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Parliament Square camps cleared by police for tenth anniversary of Iraq war

On 8 March, a police and council swoop removed the peace camps in Parliament Square that have been a symbol of war resistance in central London since 2001, when a vigil was begun by the late Brian Haw.

The camps, which have long been seen as a form of resistance to British imperialism, were cleared just days before the tenth anniversary of the invasion of Iraq.

Westminster council claimed the tents had been left unoccupied for 48 hours, according to a report in the local newspaper West End Extra.

This is not the first time the Parliament Square peace campers have struggled with their tents being removed. Last December, Parliament Square Peace Campaign activist Barbara Tucker began a 30-day hunger strike in protest at the removal of two tents.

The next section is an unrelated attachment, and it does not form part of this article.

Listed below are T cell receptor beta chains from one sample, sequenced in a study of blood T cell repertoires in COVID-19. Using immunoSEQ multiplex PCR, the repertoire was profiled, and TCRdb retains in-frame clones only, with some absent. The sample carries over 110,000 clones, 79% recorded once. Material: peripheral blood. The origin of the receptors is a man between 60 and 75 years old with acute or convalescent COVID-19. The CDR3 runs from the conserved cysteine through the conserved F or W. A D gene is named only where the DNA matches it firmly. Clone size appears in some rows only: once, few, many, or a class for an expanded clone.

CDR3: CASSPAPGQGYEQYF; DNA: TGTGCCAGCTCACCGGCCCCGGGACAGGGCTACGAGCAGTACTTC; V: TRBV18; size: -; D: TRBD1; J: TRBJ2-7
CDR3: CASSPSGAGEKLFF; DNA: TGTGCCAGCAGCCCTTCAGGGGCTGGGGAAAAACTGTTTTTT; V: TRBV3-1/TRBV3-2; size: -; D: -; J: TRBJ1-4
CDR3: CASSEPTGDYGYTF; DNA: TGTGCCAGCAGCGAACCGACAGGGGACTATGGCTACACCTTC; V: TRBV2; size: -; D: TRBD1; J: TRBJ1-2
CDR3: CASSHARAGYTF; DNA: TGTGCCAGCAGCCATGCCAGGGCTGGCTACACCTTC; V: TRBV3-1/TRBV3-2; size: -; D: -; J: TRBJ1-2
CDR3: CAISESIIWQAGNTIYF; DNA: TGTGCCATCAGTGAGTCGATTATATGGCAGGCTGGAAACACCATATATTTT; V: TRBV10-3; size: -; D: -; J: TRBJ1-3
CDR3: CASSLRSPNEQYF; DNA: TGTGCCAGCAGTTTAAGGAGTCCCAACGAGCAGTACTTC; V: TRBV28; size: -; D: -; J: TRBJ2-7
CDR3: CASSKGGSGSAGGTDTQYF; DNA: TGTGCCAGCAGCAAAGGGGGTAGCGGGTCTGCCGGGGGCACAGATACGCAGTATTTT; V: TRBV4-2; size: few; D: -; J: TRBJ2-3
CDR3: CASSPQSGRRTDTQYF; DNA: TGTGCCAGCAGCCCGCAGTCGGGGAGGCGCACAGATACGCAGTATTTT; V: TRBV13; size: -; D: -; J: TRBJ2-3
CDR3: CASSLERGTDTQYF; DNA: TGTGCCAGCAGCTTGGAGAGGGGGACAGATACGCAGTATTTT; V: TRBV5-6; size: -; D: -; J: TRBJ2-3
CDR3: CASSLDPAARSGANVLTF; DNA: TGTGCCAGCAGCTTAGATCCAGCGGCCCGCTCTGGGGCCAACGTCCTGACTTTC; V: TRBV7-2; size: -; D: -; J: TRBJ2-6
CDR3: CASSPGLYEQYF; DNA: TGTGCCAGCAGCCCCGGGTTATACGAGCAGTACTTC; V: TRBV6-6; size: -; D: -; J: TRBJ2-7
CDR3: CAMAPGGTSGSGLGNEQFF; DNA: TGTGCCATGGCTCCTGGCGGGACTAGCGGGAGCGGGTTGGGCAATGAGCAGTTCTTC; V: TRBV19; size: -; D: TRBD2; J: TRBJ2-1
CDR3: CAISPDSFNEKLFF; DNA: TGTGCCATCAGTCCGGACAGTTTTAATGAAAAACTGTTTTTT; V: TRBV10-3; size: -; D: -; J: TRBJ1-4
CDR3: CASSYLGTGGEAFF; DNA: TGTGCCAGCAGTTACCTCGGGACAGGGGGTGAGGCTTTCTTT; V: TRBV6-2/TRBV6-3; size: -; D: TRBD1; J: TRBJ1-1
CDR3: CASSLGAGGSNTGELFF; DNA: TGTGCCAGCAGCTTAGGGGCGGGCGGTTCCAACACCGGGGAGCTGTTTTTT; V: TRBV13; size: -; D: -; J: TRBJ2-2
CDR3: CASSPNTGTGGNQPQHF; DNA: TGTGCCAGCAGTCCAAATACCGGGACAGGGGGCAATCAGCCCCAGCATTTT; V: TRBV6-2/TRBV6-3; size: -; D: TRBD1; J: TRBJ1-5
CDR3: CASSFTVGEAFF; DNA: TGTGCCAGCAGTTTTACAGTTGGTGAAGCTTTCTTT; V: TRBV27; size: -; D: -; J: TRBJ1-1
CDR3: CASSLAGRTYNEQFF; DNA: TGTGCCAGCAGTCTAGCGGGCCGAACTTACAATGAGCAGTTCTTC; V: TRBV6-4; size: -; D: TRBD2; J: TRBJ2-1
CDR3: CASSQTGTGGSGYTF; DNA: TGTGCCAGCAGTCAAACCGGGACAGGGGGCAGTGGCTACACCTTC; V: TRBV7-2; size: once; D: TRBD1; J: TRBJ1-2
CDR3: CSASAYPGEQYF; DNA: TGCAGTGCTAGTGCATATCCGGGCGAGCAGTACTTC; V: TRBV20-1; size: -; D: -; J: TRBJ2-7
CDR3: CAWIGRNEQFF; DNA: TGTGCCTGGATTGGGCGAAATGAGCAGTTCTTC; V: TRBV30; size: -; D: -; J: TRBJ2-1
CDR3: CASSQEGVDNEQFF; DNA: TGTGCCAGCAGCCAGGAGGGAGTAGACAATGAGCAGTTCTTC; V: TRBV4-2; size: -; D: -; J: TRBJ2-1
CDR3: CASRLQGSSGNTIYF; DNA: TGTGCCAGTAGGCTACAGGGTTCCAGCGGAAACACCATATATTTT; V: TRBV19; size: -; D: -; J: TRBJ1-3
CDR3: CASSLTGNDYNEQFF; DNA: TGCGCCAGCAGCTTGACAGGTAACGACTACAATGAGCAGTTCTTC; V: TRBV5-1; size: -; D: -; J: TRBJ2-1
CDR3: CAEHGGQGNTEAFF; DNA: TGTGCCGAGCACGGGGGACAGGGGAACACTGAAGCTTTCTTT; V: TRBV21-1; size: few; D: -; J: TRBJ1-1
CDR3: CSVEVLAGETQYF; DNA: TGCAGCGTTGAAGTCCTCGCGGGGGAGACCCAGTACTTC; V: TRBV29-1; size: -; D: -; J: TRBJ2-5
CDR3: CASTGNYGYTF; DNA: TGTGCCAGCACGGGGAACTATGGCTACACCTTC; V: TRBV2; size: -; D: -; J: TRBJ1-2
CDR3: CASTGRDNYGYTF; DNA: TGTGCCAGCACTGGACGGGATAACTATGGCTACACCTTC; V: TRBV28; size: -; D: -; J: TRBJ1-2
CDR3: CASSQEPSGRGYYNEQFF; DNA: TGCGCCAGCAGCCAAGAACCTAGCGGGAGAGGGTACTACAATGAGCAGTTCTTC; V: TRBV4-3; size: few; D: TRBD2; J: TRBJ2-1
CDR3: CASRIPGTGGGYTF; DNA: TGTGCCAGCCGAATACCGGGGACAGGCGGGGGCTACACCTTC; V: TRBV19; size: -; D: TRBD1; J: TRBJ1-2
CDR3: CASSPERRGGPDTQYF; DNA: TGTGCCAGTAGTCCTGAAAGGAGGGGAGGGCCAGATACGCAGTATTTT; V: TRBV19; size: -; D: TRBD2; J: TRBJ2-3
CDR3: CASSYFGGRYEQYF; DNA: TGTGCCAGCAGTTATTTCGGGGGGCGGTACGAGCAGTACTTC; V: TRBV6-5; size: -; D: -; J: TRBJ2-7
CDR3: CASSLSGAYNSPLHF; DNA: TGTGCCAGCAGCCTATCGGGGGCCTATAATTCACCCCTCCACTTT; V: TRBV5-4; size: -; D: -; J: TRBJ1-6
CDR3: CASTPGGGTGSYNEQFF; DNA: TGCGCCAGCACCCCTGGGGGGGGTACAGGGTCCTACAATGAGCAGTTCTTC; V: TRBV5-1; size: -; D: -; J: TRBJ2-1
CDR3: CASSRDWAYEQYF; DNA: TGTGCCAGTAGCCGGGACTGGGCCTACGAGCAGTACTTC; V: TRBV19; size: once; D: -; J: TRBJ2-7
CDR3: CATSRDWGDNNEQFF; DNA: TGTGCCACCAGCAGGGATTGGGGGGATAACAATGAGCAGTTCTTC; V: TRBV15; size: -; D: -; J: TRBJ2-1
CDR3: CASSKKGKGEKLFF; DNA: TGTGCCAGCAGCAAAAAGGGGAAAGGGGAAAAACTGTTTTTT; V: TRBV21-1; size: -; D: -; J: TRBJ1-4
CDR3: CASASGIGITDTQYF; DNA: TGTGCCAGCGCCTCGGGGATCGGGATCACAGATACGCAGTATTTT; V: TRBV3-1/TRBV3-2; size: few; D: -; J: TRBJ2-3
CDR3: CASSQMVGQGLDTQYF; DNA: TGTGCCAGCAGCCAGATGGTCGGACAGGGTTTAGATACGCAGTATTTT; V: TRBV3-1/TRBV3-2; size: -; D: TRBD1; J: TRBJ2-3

Her protest was suspended in January, but resumed again in February of this year.

According to the campaign website, Tucker is joined by two other activists in this ongoing hunger strike.

Brian Haw refused to leave until an end to British involvement in Iraq and Afghanistan, and remained committed to his peace camp until his death in June 2011.

Timothy Bidon is a student reporter for PN.

Topics: Repression